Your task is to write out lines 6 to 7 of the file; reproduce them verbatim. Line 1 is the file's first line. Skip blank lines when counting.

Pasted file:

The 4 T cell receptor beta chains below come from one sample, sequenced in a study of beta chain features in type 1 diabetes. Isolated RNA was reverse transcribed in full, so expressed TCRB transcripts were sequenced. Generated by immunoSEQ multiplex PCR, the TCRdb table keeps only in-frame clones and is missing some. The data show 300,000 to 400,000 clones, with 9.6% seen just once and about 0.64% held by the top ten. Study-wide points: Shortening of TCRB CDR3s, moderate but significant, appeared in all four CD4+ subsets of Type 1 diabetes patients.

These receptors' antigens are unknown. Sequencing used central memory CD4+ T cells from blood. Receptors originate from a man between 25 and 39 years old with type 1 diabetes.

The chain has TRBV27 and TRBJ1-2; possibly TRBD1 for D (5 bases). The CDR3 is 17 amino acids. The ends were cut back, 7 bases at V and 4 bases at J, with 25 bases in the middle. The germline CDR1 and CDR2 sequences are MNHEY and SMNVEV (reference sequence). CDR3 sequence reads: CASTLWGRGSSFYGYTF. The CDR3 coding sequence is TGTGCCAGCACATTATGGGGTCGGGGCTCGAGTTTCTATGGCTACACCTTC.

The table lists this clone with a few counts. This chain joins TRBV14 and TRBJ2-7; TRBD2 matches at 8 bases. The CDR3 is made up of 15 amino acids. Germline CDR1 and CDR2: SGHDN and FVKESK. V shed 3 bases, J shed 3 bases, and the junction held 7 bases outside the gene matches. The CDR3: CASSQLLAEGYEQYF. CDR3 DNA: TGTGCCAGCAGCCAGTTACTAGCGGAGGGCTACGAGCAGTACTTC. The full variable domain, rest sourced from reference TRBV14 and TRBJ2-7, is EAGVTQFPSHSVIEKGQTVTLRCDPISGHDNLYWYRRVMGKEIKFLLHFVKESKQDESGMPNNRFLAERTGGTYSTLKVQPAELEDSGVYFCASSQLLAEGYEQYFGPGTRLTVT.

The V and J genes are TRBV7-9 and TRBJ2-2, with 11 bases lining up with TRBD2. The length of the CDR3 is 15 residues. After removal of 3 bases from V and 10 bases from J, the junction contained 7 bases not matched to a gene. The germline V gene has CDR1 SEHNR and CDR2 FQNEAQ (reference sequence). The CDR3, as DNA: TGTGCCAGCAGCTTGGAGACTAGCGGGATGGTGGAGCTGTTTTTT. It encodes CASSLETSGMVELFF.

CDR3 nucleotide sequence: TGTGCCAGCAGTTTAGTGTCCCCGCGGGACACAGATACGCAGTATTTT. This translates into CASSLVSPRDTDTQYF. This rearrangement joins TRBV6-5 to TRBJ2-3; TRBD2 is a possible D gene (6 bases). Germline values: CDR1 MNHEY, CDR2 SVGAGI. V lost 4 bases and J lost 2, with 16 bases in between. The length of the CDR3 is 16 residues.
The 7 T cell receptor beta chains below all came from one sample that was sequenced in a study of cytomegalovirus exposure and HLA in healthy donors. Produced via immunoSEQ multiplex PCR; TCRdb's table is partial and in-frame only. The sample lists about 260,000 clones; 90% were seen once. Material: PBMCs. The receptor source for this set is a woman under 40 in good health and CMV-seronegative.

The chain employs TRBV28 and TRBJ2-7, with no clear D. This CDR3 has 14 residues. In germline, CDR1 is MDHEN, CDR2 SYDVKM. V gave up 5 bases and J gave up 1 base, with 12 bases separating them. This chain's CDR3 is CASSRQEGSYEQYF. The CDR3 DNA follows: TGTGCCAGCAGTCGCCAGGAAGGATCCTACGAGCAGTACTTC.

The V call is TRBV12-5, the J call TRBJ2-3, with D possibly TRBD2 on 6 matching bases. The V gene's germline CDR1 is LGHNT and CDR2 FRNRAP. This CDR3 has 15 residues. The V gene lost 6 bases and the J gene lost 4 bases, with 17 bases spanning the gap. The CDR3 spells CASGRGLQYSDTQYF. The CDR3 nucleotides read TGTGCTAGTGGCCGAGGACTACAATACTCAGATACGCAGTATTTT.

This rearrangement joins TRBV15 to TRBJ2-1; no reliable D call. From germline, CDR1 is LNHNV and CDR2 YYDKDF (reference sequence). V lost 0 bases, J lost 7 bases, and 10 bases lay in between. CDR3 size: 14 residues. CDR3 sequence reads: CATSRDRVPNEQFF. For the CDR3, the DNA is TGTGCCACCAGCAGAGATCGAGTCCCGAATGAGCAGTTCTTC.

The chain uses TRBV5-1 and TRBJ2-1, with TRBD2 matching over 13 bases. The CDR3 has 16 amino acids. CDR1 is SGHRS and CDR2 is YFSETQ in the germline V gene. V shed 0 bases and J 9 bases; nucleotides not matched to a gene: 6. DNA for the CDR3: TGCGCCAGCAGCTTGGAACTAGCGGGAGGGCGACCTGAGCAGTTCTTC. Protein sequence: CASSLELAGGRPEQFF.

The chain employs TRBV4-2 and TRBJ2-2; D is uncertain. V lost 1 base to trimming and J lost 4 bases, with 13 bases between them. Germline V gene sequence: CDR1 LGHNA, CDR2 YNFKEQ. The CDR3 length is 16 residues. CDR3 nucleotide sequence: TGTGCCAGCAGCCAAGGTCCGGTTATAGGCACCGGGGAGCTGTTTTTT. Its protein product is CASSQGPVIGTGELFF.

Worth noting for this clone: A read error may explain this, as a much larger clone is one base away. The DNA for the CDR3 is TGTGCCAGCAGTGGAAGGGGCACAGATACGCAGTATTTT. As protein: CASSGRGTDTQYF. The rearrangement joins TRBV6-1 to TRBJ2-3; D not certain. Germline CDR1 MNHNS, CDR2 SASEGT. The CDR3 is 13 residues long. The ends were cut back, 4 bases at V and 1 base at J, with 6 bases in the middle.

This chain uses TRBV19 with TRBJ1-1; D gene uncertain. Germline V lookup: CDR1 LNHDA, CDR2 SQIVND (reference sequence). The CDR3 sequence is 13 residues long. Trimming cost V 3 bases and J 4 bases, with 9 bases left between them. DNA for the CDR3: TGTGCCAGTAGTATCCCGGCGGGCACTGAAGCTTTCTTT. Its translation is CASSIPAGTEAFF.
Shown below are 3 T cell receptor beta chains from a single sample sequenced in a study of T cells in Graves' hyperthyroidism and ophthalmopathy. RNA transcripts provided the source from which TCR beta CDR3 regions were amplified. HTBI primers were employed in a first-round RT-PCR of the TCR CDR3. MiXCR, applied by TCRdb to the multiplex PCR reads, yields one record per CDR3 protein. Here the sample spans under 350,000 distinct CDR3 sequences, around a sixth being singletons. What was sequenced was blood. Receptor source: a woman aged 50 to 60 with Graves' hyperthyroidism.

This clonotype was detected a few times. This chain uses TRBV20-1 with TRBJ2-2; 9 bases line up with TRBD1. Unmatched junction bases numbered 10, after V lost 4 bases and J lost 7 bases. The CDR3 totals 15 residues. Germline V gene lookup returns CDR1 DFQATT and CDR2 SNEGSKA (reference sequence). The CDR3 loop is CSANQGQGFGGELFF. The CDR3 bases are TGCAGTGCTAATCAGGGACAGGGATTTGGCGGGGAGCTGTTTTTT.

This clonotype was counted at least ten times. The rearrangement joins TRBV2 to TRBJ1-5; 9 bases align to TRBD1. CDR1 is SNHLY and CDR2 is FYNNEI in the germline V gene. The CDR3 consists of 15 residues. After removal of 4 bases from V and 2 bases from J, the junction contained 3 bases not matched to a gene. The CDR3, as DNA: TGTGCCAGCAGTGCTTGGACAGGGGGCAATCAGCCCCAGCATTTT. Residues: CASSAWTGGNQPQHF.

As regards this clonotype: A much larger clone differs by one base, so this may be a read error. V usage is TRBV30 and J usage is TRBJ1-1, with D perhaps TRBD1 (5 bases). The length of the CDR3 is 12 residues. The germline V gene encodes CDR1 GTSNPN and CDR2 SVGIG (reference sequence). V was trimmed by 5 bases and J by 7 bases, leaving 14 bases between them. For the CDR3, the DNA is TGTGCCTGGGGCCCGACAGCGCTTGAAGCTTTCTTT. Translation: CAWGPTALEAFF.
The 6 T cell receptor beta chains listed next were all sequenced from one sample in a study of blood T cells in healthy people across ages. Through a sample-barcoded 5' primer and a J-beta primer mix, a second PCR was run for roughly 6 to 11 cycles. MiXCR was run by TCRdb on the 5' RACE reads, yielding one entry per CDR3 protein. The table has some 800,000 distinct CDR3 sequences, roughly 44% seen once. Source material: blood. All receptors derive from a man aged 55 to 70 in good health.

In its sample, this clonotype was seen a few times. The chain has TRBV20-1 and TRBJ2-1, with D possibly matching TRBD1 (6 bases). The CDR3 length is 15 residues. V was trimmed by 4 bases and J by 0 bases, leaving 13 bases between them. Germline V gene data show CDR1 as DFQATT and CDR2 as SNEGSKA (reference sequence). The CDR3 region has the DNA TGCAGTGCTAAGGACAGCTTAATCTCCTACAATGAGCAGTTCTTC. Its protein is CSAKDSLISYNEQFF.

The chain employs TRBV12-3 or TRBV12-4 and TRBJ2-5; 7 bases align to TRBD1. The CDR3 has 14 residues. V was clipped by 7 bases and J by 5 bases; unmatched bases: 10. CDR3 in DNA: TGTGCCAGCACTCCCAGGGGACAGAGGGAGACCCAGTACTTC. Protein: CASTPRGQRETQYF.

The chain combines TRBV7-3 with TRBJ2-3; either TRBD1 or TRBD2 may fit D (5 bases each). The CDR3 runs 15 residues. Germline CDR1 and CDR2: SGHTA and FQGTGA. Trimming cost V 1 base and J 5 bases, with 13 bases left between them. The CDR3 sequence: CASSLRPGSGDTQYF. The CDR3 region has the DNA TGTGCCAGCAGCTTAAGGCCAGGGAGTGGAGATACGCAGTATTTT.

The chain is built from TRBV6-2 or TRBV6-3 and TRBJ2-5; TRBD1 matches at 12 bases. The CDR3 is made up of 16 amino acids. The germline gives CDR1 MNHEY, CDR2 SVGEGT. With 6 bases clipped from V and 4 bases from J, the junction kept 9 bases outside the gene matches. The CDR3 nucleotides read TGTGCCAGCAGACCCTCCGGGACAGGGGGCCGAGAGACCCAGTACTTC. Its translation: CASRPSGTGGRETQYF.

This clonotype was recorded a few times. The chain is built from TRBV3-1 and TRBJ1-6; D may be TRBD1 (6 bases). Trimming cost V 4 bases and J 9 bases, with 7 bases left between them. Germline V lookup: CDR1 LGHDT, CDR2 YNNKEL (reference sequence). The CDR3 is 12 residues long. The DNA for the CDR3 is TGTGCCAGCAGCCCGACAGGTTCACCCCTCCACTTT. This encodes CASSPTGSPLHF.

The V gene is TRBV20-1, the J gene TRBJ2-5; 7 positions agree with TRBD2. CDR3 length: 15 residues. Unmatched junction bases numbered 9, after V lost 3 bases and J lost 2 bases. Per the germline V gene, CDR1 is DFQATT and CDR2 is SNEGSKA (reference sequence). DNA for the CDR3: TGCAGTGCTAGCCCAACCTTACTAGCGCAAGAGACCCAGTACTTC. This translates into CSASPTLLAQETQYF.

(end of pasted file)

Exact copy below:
CDR3 nucleotide sequence: TGTGCCAGCAGTTTAGTGTCCCCGCGGGACACAGATACGCAGTATTTT. This translates into CASSLVSPRDTDTQYF. This rearrangement joins TRBV6-5 to TRBJ2-3; TRBD2 is a possible D gene (6 bases). Germline values: CDR1 MNHEY, CDR2 SVGAGI. V lost 4 bases and J lost 2, with 16 bases in between. The length of the CDR3 is 16 residues.
The 7 T cell receptor beta chains below all came from one sample that was sequenced in a study of cytomegalovirus exposure and HLA in healthy donors. Produced via immunoSEQ multiplex PCR; TCRdb's table is partial and in-frame only. The sample lists about 260,000 clones; 90% were seen once. Material: PBMCs. The receptor source for this set is a woman under 40 in good health and CMV-seronegative.